MOOCs for Development: Charting the Way Forward
MOOCs claim to provide education for all despite language, social and economic barriers. A conference hosted by the University of Pennsylvania explores what MOOCs have to offer learners at the bottom of the pyramid.
Massive Open Online Courses (MOOCs) are a relatively new phenomenon. Coursera, one of the major platforms, was launched in 2012 by computer science professors Andrew Ng and Daphne Koller from Stanford University.
Only two years since its inception, it boasts a record of over 600 courses and more than 100 partners, including a staggering number of top-ranking universities around the world.
Coursera is not alone in the MOOC arena as a number of players have joined the fray, including Udacity, EdX and UK-based FutureLearn, each with their own “MOOC formula”.
MOOCs owe part of their appeal to the principle on which they are predicated: democratizing access to education. To date, however, the MOOCs movement has paid insufficient attention to the developing world.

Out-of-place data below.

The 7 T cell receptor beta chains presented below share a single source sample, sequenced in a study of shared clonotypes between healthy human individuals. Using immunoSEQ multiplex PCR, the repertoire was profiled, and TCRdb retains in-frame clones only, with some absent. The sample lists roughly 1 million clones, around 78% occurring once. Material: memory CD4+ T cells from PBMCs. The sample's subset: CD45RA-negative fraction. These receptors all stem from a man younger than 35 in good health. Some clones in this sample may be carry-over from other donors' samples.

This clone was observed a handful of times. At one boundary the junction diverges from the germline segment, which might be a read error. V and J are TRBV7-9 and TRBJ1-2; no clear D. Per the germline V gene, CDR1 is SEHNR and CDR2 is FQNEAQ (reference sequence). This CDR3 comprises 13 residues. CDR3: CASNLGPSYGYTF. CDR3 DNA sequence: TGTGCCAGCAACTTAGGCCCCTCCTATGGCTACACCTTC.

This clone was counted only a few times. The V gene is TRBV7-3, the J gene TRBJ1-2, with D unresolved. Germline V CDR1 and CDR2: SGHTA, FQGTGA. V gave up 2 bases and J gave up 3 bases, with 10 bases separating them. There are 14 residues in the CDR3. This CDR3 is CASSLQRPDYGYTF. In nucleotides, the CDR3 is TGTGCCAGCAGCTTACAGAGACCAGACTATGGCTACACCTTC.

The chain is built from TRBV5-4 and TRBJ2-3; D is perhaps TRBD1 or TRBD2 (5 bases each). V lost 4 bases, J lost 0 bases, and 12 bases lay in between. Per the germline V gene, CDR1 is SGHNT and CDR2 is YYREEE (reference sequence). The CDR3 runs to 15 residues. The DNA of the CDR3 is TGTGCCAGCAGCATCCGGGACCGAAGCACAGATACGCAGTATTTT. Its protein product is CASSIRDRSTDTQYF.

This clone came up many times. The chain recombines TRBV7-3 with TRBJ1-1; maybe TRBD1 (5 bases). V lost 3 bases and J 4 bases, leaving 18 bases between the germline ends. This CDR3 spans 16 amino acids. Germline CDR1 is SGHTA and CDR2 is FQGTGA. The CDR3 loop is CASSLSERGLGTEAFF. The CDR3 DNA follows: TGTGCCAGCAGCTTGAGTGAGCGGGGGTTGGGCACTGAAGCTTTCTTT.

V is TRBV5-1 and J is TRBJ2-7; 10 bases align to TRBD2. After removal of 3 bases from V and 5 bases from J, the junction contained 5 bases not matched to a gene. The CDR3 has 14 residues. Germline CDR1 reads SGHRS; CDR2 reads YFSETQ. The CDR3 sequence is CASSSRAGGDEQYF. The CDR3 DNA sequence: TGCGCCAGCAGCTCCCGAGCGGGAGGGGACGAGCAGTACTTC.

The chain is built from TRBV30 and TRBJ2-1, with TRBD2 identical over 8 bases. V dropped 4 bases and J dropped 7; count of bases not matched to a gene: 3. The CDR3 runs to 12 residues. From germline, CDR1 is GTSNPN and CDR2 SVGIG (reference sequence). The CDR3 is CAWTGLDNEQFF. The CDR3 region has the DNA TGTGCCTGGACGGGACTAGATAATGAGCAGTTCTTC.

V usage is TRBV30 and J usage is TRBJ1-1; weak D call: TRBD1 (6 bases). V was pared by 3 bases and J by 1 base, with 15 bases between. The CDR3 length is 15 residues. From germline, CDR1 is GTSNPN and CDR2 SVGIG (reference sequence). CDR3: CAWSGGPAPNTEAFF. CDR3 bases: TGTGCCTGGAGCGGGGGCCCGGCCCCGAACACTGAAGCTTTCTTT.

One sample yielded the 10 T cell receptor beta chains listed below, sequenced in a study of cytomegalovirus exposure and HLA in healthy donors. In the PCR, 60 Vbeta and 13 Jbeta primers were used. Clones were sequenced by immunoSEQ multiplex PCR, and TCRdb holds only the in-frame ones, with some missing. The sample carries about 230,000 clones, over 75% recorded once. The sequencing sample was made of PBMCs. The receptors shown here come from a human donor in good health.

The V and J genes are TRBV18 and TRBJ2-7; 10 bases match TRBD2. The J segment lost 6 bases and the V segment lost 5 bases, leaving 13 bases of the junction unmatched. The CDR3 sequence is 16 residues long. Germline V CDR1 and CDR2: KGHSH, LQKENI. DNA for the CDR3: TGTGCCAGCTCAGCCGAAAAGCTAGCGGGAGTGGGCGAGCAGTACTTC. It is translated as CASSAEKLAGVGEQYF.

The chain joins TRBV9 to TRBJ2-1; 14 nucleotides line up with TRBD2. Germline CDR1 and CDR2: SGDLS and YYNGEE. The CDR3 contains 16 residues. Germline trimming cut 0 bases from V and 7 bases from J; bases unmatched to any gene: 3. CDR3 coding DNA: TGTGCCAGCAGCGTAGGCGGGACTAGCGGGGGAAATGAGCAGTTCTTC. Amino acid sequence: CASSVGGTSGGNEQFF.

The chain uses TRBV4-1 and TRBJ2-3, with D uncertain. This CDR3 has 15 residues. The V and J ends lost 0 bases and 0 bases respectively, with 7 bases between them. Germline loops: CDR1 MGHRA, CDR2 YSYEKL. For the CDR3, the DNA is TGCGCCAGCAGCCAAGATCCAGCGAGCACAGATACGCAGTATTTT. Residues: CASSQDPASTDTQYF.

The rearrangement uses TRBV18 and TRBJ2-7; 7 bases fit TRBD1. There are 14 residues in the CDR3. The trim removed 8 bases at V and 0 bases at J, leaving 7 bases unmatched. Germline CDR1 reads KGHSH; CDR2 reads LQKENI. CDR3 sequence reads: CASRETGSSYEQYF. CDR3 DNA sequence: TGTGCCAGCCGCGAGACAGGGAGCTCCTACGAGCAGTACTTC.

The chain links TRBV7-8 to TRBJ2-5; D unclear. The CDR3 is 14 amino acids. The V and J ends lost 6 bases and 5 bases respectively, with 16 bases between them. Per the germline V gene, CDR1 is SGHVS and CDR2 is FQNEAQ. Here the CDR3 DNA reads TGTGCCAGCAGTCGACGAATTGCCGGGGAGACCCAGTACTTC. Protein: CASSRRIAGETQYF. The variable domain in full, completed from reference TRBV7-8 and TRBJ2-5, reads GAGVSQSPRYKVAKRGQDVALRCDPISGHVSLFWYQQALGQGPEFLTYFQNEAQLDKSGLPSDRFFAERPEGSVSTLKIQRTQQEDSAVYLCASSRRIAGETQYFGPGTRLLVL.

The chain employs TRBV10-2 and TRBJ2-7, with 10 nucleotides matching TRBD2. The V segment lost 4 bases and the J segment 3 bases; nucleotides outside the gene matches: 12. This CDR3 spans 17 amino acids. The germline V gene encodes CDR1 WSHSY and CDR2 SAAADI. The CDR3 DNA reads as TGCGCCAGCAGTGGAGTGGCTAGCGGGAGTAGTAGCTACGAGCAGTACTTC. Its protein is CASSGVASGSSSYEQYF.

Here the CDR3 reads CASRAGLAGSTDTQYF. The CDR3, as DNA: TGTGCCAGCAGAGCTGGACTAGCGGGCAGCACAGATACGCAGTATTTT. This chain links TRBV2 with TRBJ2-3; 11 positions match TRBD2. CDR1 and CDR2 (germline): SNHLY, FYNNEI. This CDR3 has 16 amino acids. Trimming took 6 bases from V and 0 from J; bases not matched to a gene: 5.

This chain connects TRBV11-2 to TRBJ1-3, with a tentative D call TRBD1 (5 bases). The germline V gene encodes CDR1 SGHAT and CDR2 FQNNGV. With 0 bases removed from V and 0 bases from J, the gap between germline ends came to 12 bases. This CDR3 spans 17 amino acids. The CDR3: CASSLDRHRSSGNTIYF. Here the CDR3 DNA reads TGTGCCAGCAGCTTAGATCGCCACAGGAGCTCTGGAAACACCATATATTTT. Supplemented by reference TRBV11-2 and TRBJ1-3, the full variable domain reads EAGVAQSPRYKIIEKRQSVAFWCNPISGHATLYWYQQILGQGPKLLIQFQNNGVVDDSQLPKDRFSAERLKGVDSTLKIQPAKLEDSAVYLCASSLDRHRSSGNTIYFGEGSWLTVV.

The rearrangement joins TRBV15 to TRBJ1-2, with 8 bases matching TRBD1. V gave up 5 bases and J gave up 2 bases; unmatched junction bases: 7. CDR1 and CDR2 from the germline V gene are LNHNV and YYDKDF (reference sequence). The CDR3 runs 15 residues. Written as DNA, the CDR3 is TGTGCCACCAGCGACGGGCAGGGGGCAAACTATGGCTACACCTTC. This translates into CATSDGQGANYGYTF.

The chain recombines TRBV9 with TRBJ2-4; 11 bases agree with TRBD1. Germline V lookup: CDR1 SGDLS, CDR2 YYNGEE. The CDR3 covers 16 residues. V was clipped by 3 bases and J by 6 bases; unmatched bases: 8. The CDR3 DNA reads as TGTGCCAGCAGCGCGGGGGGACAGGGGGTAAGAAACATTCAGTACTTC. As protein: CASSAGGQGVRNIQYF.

This is the main issue tackled at MOOCS4D, a 2-day invitational conference held at the University of Pennsylvania from 10 to 11 April.
Taking the floor after Dr Dan Wagner (UNESCO Chair in Learning and Literacy), Ezekiel Emanuel (Vice Provost for Global Initiatives) pointed to the numerous barriers that learners have to face in order to benefit from MOOCs, including language proficiency in English, having a working Internet connection and prior education.
Instead of democratizing education, MOOCs may risk exacerbating inequalities between the developed and the developing world.
Speaking during the conference, Prof. Barbarba Moser-Mercer said that MOOCs can potentially provide a rapid response in fragile contexts, referring to the recent influx of South Sudanese refugees arriving in Kakuma refugee camp.
“80% of them in early 2014 are children and young adults whose education has been interrupted by conflict and who cannot wait for formal schooling to be set up,” she said.
“Non-formal higher education initiatives may complement, supplement and even offer valid alternatives to traditional tertiary education”, she added.“Such initiatives could therefore help UNHCR meet its strategic objective to increase by 100% the number of refugees enrolled in higher education programmes by 2016,” Prof. Moser-Mercer said.